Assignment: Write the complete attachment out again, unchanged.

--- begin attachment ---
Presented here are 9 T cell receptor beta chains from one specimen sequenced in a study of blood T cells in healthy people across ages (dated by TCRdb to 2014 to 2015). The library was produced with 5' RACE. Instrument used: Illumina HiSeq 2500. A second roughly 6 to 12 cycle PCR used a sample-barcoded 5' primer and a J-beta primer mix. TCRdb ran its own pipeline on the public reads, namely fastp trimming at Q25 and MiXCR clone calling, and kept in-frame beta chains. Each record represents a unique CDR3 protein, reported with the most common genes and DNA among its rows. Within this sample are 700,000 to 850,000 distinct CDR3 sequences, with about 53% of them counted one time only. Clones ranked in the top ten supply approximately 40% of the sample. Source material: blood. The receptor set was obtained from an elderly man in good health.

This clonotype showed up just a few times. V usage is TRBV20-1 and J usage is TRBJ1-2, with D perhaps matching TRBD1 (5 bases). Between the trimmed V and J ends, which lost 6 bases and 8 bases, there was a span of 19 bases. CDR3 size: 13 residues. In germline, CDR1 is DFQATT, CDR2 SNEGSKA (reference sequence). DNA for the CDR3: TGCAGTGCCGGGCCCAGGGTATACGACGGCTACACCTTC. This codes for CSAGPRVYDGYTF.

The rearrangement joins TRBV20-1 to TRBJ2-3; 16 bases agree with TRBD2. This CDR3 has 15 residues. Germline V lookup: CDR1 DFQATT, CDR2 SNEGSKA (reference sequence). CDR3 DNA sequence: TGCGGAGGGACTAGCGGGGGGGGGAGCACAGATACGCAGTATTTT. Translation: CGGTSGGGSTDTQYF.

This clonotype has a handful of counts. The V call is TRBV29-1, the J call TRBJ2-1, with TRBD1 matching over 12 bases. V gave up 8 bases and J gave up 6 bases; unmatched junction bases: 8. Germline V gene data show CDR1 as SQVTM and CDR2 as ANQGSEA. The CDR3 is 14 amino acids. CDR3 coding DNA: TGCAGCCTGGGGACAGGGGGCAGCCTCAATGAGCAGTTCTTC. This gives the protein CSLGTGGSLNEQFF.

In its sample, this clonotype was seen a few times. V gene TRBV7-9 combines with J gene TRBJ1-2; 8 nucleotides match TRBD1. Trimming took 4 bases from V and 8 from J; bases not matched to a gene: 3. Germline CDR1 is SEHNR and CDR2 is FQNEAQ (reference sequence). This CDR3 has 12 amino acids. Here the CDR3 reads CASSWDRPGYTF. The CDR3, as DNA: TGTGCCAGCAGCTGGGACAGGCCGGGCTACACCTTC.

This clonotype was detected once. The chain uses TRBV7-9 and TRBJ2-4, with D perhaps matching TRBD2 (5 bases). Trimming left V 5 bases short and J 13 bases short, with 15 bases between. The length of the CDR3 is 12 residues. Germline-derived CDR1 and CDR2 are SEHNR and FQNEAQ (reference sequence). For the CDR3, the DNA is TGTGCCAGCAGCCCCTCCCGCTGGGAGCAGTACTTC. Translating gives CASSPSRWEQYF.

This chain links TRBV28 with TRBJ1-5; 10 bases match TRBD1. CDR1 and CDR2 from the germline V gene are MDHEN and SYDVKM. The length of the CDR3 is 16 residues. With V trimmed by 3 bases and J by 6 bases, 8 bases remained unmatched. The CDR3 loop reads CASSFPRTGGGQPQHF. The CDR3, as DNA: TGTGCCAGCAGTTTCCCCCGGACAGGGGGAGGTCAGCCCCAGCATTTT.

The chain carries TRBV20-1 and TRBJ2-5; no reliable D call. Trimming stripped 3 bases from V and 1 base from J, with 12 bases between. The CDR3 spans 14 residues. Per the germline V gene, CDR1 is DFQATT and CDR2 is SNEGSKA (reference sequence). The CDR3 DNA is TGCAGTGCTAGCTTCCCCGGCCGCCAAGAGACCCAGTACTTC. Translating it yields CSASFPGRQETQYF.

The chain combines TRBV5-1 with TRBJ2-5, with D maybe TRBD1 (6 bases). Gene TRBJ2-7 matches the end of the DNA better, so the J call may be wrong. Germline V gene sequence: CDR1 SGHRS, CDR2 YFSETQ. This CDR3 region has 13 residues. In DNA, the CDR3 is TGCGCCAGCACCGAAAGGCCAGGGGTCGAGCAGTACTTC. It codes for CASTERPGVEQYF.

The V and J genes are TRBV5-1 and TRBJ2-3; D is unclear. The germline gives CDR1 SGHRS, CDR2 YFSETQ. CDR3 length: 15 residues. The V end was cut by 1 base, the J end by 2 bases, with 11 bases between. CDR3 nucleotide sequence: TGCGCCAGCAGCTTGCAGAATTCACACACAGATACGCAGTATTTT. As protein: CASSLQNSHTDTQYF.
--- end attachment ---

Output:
Presented here are 9 T cell receptor beta chains from one specimen sequenced in a study of blood T cells in healthy people across ages (dated by TCRdb to 2014 to 2015). The library was produced with 5' RACE. Instrument used: Illumina HiSeq 2500. A second roughly 6 to 12 cycle PCR used a sample-barcoded 5' primer and a J-beta primer mix. TCRdb ran its own pipeline on the public reads, namely fastp trimming at Q25 and MiXCR clone calling, and kept in-frame beta chains. Each record represents a unique CDR3 protein, reported with the most common genes and DNA among its rows. Within this sample are 700,000 to 850,000 distinct CDR3 sequences, with about 53% of them counted one time only. Clones ranked in the top ten supply approximately 40% of the sample. Source material: blood. The receptor set was obtained from an elderly man in good health.

This clonotype showed up just a few times. V usage is TRBV20-1 and J usage is TRBJ1-2, with D perhaps matching TRBD1 (5 bases). Between the trimmed V and J ends, which lost 6 bases and 8 bases, there was a span of 19 bases. CDR3 size: 13 residues. In germline, CDR1 is DFQATT, CDR2 SNEGSKA (reference sequence). DNA for the CDR3: TGCAGTGCCGGGCCCAGGGTATACGACGGCTACACCTTC. This codes for CSAGPRVYDGYTF.

The rearrangement joins TRBV20-1 to TRBJ2-3; 16 bases agree with TRBD2. This CDR3 has 15 residues. Germline V lookup: CDR1 DFQATT, CDR2 SNEGSKA (reference sequence). CDR3 DNA sequence: TGCGGAGGGACTAGCGGGGGGGGGAGCACAGATACGCAGTATTTT. Translation: CGGTSGGGSTDTQYF.

This clonotype has a handful of counts. The V call is TRBV29-1, the J call TRBJ2-1, with TRBD1 matching over 12 bases. V gave up 8 bases and J gave up 6 bases; unmatched junction bases: 8. Germline V gene data show CDR1 as SQVTM and CDR2 as ANQGSEA. The CDR3 is 14 amino acids. CDR3 coding DNA: TGCAGCCTGGGGACAGGGGGCAGCCTCAATGAGCAGTTCTTC. This gives the protein CSLGTGGSLNEQFF.

In its sample, this clonotype was seen a few times. V gene TRBV7-9 combines with J gene TRBJ1-2; 8 nucleotides match TRBD1. Trimming took 4 bases from V and 8 from J; bases not matched to a gene: 3. Germline CDR1 is SEHNR and CDR2 is FQNEAQ (reference sequence). This CDR3 has 12 amino acids. Here the CDR3 reads CASSWDRPGYTF. The CDR3, as DNA: TGTGCCAGCAGCTGGGACAGGCCGGGCTACACCTTC.

This clonotype was detected once. The chain uses TRBV7-9 and TRBJ2-4, with D perhaps matching TRBD2 (5 bases). Trimming left V 5 bases short and J 13 bases short, with 15 bases between. The length of the CDR3 is 12 residues. Germline-derived CDR1 and CDR2 are SEHNR and FQNEAQ (reference sequence). For the CDR3, the DNA is TGTGCCAGCAGCCCCTCCCGCTGGGAGCAGTACTTC. Translating gives CASSPSRWEQYF.

This chain links TRBV28 with TRBJ1-5; 10 bases match TRBD1. CDR1 and CDR2 from the germline V gene are MDHEN and SYDVKM. The length of the CDR3 is 16 residues. With V trimmed by 3 bases and J by 6 bases, 8 bases remained unmatched. The CDR3 loop reads CASSFPRTGGGQPQHF. The CDR3, as DNA: TGTGCCAGCAGTTTCCCCCGGACAGGGGGAGGTCAGCCCCAGCATTTT.

The chain carries TRBV20-1 and TRBJ2-5; no reliable D call. Trimming stripped 3 bases from V and 1 base from J, with 12 bases between. The CDR3 spans 14 residues. Per the germline V gene, CDR1 is DFQATT and CDR2 is SNEGSKA (reference sequence). The CDR3 DNA is TGCAGTGCTAGCTTCCCCGGCCGCCAAGAGACCCAGTACTTC. Translating it yields CSASFPGRQETQYF.

The chain combines TRBV5-1 with TRBJ2-5, with D maybe TRBD1 (6 bases). Gene TRBJ2-7 matches the end of the DNA better, so the J call may be wrong. Germline V gene sequence: CDR1 SGHRS, CDR2 YFSETQ. This CDR3 region has 13 residues. In DNA, the CDR3 is TGCGCCAGCACCGAAAGGCCAGGGGTCGAGCAGTACTTC. It codes for CASTERPGVEQYF.

The V and J genes are TRBV5-1 and TRBJ2-3; D is unclear. The germline gives CDR1 SGHRS, CDR2 YFSETQ. CDR3 length: 15 residues. The V end was cut by 1 base, the J end by 2 bases, with 11 bases between. CDR3 nucleotide sequence: TGCGCCAGCAGCTTGCAGAATTCACACACAGATACGCAGTATTTT. As protein: CASSLQNSHTDTQYF.